UAE’s GCAA to par­tic­i­pate on 737 MAX tech­ni­cal re­view panel

GCAA is one of nine civil aviation au­thor­i­ties set to par­tic­i­pate in the up­com­ing Joint Au­thor­i­ties Tech­ni­cal Re­view (JATR)

Aviation Business - - CONTENTS -

Prior to the Boe­ing 737 MAX Joint Au­thor­i­ties Tech­ni­cal Re­view (JATR) that is set to be hosted by the US’ Fed­eral Aviation Ad­min­is­tra­tion (FAA) which started back on 29 April, the FAA re­vealed a list of nine civil aviation au­thor­i­ties par­tic­i­pat­ing on the tech­ni­cal re­view panel.

The prom­i­nent list in­cludes China’s Civil Aviation Ad­min­is­tra­tion of China (CAAC), Euro­pean Aviation Safety Agency (EASA), as well as the UAE’s Gen­eral Civil Aviation Author­ity (UAE GCAA), to name a few.

Set to be chaired by Chris Hart, for­mer chair­man of the Na­tional Trans­porta­tion Safety Board (NTSB), the JATR team will com­plete a com­pre­hen­sive re­view of the cer­ti­fi­ca­tion of the Boe­ing 737 MAX air­craft’s au­to­mated flight con­trol sys­tem.

This is ex­pected to in­clude an ex­am­i­na­tion of the plat­form’s de­sign and ac­ces­si­bil­ity with pi­lots, to gauge whether the changes con­form to global reg­u­la­tions, as well as iden­ti­fy­ing po­ten­tial fu­ture im­prove­ments.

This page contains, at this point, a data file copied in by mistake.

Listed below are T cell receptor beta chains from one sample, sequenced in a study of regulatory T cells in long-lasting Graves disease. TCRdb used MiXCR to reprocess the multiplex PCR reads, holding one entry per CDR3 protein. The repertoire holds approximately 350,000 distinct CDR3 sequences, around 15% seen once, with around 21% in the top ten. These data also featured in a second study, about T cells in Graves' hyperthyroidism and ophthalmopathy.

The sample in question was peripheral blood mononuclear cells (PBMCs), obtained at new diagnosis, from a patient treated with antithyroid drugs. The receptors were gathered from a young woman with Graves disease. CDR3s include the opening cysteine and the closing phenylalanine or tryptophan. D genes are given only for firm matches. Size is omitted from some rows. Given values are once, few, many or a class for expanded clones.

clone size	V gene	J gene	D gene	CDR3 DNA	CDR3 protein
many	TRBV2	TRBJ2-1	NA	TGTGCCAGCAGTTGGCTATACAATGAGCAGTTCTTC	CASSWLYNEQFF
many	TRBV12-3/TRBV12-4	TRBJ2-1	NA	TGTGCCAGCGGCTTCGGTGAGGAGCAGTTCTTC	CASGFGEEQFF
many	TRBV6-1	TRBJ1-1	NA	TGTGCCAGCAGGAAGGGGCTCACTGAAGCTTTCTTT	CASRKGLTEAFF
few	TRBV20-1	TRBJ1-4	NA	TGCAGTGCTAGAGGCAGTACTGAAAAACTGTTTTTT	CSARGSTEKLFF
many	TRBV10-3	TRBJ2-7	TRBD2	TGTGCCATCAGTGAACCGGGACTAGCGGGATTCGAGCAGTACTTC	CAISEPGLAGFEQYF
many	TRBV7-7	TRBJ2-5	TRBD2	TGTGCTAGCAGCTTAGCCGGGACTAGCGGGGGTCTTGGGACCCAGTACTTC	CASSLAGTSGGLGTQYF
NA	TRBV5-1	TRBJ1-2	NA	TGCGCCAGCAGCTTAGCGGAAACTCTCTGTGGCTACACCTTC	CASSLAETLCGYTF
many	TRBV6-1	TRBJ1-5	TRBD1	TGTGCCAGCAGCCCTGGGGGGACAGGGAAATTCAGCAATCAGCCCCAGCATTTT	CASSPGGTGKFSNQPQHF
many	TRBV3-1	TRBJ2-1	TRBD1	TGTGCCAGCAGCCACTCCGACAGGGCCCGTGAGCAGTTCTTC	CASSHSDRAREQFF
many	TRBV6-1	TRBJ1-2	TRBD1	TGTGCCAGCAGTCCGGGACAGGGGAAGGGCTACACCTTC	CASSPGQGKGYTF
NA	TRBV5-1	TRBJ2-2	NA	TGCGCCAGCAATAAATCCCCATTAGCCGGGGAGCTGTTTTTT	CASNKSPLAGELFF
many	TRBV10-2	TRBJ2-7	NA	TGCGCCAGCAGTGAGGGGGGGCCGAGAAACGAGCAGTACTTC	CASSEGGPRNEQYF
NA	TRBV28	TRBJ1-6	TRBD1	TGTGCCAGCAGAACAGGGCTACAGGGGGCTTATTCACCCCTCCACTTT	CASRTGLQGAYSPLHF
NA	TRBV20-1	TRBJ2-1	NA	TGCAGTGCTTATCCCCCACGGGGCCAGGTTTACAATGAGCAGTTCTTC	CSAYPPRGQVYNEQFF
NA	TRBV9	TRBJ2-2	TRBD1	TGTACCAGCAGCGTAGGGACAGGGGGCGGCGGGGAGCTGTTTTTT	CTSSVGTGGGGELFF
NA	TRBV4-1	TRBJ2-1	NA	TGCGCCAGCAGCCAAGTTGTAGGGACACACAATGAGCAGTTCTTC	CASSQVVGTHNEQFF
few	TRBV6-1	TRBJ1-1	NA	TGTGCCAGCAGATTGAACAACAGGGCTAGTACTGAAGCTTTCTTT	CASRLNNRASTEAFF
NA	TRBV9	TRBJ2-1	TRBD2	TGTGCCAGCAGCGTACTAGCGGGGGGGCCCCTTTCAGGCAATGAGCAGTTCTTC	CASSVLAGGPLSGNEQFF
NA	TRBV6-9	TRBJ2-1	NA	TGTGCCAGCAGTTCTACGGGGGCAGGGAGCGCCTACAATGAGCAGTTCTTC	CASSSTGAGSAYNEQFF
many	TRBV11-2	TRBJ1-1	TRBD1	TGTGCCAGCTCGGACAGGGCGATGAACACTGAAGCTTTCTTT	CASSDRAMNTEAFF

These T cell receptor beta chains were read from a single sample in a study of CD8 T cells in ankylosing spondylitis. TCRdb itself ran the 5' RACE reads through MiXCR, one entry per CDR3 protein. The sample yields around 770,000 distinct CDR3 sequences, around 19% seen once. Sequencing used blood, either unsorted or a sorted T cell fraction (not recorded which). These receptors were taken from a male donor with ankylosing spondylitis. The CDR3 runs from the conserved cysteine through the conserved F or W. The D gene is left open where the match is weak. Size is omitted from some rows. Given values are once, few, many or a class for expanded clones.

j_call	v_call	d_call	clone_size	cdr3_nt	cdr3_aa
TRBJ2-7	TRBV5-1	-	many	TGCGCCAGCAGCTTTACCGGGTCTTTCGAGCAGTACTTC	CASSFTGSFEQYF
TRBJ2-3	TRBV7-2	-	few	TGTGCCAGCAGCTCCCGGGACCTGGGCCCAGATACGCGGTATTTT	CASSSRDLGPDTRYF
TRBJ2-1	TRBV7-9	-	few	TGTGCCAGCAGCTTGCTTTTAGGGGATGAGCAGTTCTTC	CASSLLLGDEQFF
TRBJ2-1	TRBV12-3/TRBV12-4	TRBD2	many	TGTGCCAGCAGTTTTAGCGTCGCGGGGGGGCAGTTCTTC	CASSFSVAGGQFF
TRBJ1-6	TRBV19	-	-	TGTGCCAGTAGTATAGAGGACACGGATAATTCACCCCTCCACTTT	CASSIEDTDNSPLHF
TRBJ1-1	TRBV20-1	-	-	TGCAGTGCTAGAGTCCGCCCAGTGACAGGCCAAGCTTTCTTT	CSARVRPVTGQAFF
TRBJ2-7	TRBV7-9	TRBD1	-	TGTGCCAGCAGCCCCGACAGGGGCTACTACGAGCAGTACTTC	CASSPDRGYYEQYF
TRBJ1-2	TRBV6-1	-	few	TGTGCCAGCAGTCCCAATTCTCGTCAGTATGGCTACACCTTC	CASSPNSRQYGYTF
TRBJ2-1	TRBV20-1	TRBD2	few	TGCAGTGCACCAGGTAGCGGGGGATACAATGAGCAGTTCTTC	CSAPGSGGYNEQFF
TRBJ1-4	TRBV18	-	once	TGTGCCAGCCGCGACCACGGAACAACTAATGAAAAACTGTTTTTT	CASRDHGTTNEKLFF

Join­ing the re­view panel along­side rep­re­sen­ta­tives from each of the par­tic­i­pat­ing civil aviation au­thor­i­ties will be a num­ber of in­dus­try spe­cial­ists from both the FAA and the Na­tional Aero­nau­tics and Space Ad­min­is­tra­tion (NASA).

Last month also saw the un­veil­ing a draft re­port from the FAA’s Boe­ing 737 MAX Flight Stan­dard­iza­tion Board. According the re­port, the FAA found the up­dated soft­ware for the air­craft’s anti-stall soft­ware to be ‘op­er­a­tionally suit­able’.

Ad­di­tion­ally, the draft re­port pro­posed a train­ing re­vi­sion for pi­lots sug­gest­ing that they should re­ceive ad­di­tional com­puter-based train­ing for the up­dated Ma­neu­ver­ing Char­ac­ter­is­tics Aug­men­ta­tion Sys­tem (MCAS).

A mal­func­tion with the MCAS plat­form is be­lieved to be the root cause be­hind the re­cent 737 MAX crashes that led to the air­craft fam­ily be­ing grounded across the world. The sys­tem re­port­edly low­ered the noses of both air­craft in­volved in the ac­ci­dent, de­spite re­peated ef­forts by the pi­lots to cor­rect al­ti­tude.

Fol­low­ing the re­lease of the re­port, Boe­ing suc­cess­fully com­pleted an en­gi­neer­ing test flight a 737 MAX air­craft equipped with the lat­est up­grade to the MCAS plat­form.

On 10 March 2019, Ethiopian Flight ET 302 crashed six min­utes af­ter take­off from Ad­dis Ababa in Ethiopia. Car­ry­ing 149 pas­sen­gers and eight crew mem­bers on a sched­uled one-hour flight to Nairobi, all on board were killed in the deadly in­ci­dent.

Af­ter fly­ing on board on one of the re­cent test flights, Boe­ing CEO Den­nis Muilen­burg shared on his Twit­ter ac­count: “We’re mak­ing steady progress on the path to cer­ti­fi­ca­tion for our 737 MAX soft­ware up­date thanks to the work of our Boe­ing pi­lots, en­gi­neers and tech­ni­cal ex­perts.

Launch­ing back on 29 April, the com­ple­tion of the re­view is slated for com­ple­tion 90 days from in­cep­tion.

The fi­nal re­view is slated for com­ple­tion 90 days from 29 April.

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